The stated goal of education is to help students acquire knowledge through comprehension. Because of its potential to promote comprehension and learning, questioning is one of the most inﬂuential teaching strategies. Academic research confirms that children develop critical thinking skills through teacher-facilitated questions (Ennis, 1996). Consequently, the purpose of this workshop is to provide pre-service teachers with an opportunity to reflect upon ways of using questioning techniques in the classroom to help challenge students' thinking. In this workshop, pre-service teachers will use a taxonomy for classifying educational objectives originally developed in 1956 by Benjamin Bloom and a group of educational psychologists. This taxonomy consists of six criteria: 1) knowledge, or the recall of information; 2) comprehension, or the understanding of concepts; 3) application, or problem solving; 4) analysis, in which students separate the material into its various components; 5) synthesis, in which students combine elements to form a new structure; and 6) evaluation, or judging the material. Using Bloom’s Taxonomy (1956) and a more recent revision (Anderson, 2006), this workshop will demonstrate the value that meaningful questions have in the development of children's cognitive and critical thinking abilities. Specifically, participants will: (a) develop questionnaires for lessons; (b) reflect upon the rationale for certain types of questions; and (c) generate developmentally appropriate questions.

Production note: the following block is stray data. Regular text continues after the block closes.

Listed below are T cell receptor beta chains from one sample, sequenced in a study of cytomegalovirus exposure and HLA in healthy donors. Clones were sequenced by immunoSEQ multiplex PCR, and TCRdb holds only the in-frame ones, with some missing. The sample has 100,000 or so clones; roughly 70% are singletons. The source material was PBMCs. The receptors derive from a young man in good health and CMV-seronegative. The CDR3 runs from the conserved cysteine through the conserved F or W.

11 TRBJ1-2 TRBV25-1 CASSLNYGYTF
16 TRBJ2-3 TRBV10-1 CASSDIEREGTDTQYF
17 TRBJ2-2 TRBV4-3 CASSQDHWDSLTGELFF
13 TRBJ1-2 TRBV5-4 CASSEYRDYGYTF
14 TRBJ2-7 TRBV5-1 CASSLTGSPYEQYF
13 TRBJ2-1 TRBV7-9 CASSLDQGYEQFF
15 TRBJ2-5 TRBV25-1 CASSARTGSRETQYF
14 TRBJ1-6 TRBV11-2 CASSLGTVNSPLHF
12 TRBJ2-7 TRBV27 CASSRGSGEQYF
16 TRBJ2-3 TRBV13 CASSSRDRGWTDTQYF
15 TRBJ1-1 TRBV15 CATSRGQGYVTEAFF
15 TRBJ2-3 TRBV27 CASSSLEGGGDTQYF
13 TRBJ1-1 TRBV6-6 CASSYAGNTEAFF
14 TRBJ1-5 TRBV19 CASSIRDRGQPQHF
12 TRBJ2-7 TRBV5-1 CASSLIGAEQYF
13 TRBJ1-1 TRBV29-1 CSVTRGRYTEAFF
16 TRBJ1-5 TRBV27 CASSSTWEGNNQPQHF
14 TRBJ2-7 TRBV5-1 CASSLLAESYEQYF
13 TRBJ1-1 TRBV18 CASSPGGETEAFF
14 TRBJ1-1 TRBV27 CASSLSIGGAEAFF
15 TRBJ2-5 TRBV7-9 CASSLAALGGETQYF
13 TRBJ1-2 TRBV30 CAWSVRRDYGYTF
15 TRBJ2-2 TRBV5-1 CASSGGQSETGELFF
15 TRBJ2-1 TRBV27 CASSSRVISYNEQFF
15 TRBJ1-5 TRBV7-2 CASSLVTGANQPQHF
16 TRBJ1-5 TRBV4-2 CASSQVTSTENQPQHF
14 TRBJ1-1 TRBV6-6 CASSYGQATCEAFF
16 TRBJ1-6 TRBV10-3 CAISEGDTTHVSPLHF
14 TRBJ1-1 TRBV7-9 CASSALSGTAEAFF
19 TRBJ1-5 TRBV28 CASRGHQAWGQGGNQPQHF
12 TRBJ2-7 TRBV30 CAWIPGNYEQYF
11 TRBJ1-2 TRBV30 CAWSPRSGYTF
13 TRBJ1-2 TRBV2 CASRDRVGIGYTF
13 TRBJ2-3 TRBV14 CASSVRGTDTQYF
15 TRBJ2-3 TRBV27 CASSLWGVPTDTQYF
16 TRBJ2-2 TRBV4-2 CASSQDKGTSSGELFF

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Arias de Sanchez, Gabriela
"The Art of Questioning: Using Bloom’s Taxonomy in the Elementary School Classroom,"
Teaching Innovation Projects: Vol. 3
, Article 8.
Available at: http://ir.lib.uwo.ca/tips/vol3/iss1/8